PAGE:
Arts of the Americas
This type of frontlet would have been attached to a headdress made from ermine fur, wool, down feathers, skin, and sea lion whiskers. It depicts a bear overpowering an insect with a segmented body and wings behind its head and relates to a specific family crest. Headdress frontlets were, and still are, worn by a male or female chief during a dance to greet visitors to the village. Wearing an elaborate, woven blanket or apron and often carrying a rattle, the dancer would gracefully dip the headdress, scattering soft down over the visitor as a gesture of peace.
Charles Edenshaw was a well-known master carver who was among the first Haida artists to earn a living entirely from the works he created. His specific style can be identified through his unique eye-form. The eye itself is on a well-rounded orb, with a round iris enclosed in tapered lids with well-defined rims. There is no hollowing of the socket below the eye, and the cheeks of the figure are well-rounded, intersecting with the eye socket plane. Edenshaw's oeuvre was varied, consisting of full-size and small totem poles along with settees, cradles, carved crest figures for grave monuments, and silver bracelets. His great-grandsons, Robert and Reg Davidson, continue his artistic tradition today.
Maple (Acer macrophyllum), Abalone shell (Haliotis refuscens and Haliotis fulgins), paint, fiber
late 19th century
6 1/8 x 5 1/2 x 3 in. (15.6 x 14 x 7.6 cm) (show scale)
Gift of Helena Rubinstein
Headdress frontlet with a carved bear that can be identified by the depth of its eye sockets and the way its eyes are carved. The Bear appears to be overpowering an insect that has a segmented body and wings behind its head. Framing the carving along the sides and across the top are inset rectangles of abalone shell. Also inset with abalone are the bear's eyes, teeth and paws. The animal's face is blue-green with thick black outlined ears and heavy eyebrows. Its nose, mouth, and torso are red. The proper left edge of the frontlet was repaired and the wood backing for the abalone shell in this area was probably replaced. The object is in good condition.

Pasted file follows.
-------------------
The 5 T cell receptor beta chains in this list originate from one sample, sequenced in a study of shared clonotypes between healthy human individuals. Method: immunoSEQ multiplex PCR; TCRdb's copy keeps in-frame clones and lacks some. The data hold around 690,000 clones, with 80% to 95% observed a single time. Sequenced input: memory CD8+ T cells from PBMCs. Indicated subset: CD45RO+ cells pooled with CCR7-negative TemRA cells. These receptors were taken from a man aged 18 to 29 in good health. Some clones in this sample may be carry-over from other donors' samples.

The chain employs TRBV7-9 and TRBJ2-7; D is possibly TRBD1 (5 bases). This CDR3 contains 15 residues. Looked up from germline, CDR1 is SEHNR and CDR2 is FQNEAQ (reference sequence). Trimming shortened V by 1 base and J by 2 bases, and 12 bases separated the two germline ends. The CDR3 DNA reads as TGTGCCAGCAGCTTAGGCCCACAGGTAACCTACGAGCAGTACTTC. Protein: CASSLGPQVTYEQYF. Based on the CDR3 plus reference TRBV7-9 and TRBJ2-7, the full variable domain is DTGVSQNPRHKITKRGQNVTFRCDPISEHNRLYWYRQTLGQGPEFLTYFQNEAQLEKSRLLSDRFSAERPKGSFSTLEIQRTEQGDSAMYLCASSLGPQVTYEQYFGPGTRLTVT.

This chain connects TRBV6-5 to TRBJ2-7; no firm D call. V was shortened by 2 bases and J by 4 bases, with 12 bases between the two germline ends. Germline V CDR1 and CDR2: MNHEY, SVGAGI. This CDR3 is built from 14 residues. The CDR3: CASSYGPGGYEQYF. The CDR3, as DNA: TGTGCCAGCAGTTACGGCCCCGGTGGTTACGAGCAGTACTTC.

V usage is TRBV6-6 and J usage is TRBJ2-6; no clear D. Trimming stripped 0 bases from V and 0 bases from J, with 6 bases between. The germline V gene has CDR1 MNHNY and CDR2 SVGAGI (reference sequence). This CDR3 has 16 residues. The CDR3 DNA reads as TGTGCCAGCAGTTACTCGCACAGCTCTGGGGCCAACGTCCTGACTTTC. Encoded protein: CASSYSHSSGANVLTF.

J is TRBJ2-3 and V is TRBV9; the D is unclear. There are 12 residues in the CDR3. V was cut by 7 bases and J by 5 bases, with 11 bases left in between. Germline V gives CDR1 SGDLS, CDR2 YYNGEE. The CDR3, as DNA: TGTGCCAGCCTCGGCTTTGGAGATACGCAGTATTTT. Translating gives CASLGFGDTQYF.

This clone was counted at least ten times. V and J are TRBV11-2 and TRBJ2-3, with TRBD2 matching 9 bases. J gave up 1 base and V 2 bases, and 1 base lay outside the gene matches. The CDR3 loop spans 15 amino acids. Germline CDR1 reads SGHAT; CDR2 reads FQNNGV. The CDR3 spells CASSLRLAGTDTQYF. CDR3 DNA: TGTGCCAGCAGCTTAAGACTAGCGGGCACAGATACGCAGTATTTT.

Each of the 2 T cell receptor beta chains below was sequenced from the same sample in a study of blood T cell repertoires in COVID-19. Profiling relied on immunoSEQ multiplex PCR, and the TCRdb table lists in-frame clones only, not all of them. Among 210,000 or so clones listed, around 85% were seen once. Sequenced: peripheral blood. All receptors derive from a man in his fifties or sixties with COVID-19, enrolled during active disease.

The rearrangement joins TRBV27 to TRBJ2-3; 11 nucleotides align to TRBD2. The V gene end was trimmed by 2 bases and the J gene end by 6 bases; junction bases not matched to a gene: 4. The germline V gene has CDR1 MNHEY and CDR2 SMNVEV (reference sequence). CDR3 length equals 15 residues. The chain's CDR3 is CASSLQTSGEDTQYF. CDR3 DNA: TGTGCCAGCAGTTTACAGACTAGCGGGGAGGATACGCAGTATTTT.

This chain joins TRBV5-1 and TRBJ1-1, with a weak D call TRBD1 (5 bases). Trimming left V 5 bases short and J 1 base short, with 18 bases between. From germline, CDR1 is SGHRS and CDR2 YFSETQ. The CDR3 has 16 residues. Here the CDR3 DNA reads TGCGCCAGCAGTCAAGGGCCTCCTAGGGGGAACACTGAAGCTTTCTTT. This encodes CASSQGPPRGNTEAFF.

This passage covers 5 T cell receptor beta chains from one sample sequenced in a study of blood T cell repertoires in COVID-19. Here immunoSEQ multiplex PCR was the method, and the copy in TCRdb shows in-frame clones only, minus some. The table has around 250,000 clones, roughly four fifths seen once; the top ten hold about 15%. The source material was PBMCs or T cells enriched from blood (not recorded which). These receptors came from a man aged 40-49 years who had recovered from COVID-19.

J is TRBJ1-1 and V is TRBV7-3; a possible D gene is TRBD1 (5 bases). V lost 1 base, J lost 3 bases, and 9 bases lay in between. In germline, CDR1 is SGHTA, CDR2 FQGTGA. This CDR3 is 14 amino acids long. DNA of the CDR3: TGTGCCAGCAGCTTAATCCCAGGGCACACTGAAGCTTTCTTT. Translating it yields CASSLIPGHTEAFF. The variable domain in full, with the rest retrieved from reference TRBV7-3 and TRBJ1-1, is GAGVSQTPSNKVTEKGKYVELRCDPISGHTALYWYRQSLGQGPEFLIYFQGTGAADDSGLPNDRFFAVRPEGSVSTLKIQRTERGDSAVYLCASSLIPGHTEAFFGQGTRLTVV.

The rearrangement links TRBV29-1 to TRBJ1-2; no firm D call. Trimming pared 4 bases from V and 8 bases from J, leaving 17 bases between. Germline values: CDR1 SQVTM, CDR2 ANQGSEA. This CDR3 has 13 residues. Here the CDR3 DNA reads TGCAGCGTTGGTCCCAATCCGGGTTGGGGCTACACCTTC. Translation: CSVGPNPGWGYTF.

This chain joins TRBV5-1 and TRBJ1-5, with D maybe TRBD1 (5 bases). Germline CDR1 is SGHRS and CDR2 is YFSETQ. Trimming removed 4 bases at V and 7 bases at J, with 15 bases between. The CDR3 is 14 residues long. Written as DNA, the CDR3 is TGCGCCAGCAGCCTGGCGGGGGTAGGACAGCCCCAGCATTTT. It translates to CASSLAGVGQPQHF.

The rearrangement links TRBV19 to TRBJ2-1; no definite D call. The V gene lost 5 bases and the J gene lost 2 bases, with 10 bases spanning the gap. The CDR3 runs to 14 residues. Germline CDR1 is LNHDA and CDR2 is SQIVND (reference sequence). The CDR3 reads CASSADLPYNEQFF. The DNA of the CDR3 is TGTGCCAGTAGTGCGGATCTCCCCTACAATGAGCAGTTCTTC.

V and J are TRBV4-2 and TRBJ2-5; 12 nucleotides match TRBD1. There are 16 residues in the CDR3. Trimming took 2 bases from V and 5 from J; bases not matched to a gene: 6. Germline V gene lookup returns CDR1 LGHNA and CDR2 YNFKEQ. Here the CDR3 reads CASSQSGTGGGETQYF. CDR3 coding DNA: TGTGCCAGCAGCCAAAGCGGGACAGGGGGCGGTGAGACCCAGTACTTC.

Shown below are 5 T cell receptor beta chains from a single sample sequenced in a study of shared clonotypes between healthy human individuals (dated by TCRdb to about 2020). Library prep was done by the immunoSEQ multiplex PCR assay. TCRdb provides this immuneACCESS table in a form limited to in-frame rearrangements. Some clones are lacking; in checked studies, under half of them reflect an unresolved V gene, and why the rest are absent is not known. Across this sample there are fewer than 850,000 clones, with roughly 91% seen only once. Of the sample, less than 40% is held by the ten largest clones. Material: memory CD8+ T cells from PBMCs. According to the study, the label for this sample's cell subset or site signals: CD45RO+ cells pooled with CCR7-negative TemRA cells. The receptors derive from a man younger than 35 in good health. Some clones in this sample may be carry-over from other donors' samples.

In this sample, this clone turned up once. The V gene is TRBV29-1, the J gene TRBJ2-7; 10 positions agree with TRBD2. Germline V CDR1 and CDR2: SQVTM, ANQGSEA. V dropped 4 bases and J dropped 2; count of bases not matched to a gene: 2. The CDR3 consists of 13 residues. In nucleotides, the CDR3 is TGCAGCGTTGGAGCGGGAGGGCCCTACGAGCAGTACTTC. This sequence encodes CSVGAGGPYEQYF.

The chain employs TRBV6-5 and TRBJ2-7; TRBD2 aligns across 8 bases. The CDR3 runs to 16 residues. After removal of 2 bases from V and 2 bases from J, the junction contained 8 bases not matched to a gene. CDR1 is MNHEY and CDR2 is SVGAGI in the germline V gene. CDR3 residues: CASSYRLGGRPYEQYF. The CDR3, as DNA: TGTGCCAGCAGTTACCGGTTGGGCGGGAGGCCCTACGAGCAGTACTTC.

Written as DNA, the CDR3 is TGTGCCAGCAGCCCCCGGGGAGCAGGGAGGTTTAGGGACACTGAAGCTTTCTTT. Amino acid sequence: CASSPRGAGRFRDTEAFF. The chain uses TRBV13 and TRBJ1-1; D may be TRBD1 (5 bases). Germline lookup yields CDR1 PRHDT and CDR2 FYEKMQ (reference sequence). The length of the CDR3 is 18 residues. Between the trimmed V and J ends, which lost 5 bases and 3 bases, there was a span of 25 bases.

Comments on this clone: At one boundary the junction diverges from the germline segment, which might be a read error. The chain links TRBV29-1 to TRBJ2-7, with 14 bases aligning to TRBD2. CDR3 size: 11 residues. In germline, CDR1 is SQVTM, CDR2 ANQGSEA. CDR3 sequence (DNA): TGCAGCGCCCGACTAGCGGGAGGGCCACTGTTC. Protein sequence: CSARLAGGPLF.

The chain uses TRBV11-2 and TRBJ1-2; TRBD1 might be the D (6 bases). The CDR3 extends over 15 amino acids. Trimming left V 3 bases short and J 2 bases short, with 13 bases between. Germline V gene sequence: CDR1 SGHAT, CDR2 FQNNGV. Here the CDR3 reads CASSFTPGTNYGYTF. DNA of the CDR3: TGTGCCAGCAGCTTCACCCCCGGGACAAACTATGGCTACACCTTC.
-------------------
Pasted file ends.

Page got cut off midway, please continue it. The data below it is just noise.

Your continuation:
The frontlet might have been hollowed out at the thickest part of the piece behind the face to prevent splitting. The blue-green color is frequently used among the Tlingit while defined eye sockets are frequently indicated by the Haida. Some pieces of abalone shell in this piece are lighter and pinker than other bluer pieces and these pinker pieces may have been replacement pieces for the original blue inlays.
This item is not on view
Charles Edenshaw (Haida, 1834-1924). Headdress Frontlet, late 19th century. Maple (Acer macrophyllum), Abalone shell (Haliotis refuscens and Haliotis fulgins), paint, fiber, 6 1/8 x 5 1/2 x 3 in. (15.6 x 14 x 7.6 cm). Brooklyn Museum, Gift of Helena Rubinstein, 50.158. Creative Commons-BY (Photo: Brooklyn Museum, 50.158_PS1.jpg)
overall, 50.158_PS1.jpg. Brooklyn Museum photograph, 2005
"CUR" at the beginning of an image file name means that the image was created by a curatorial staff member. These study images may be digital point-and-shoot photographs, when we don\'t yet have high-quality studio photography, or they may be scans of older negatives, slides, or photographic prints, providing historical documentation of the object.
You may download and use Brooklyn Museum images of this three-dimensional work in accordance with a Creative Commons license
. Fair use, as understood under the United States Copyright Act, may also apply.
Please include caption information from this page and credit the Brooklyn Museum. If you need a high resolution file, please fill out our online application form
For further information about copyright, we recommend resources at the United States Library of Congress
, Cornell University
, Copyright and Cultural Institutions: Guidelines for U.S. Libraries, Archives, and Museums
, and Copyright Watch
For more information about the Museum's rights project, including how rights types are assigned, please see our blog posts on copyright
If you have any information regarding this work and rights to it, please contact firstname.lastname@example.org
Not every record you will find here is complete. More information is available for some works than for others, and some entries have been updated more recently. Records are frequently reviewed and revised, and we welcome
any additional information you might have.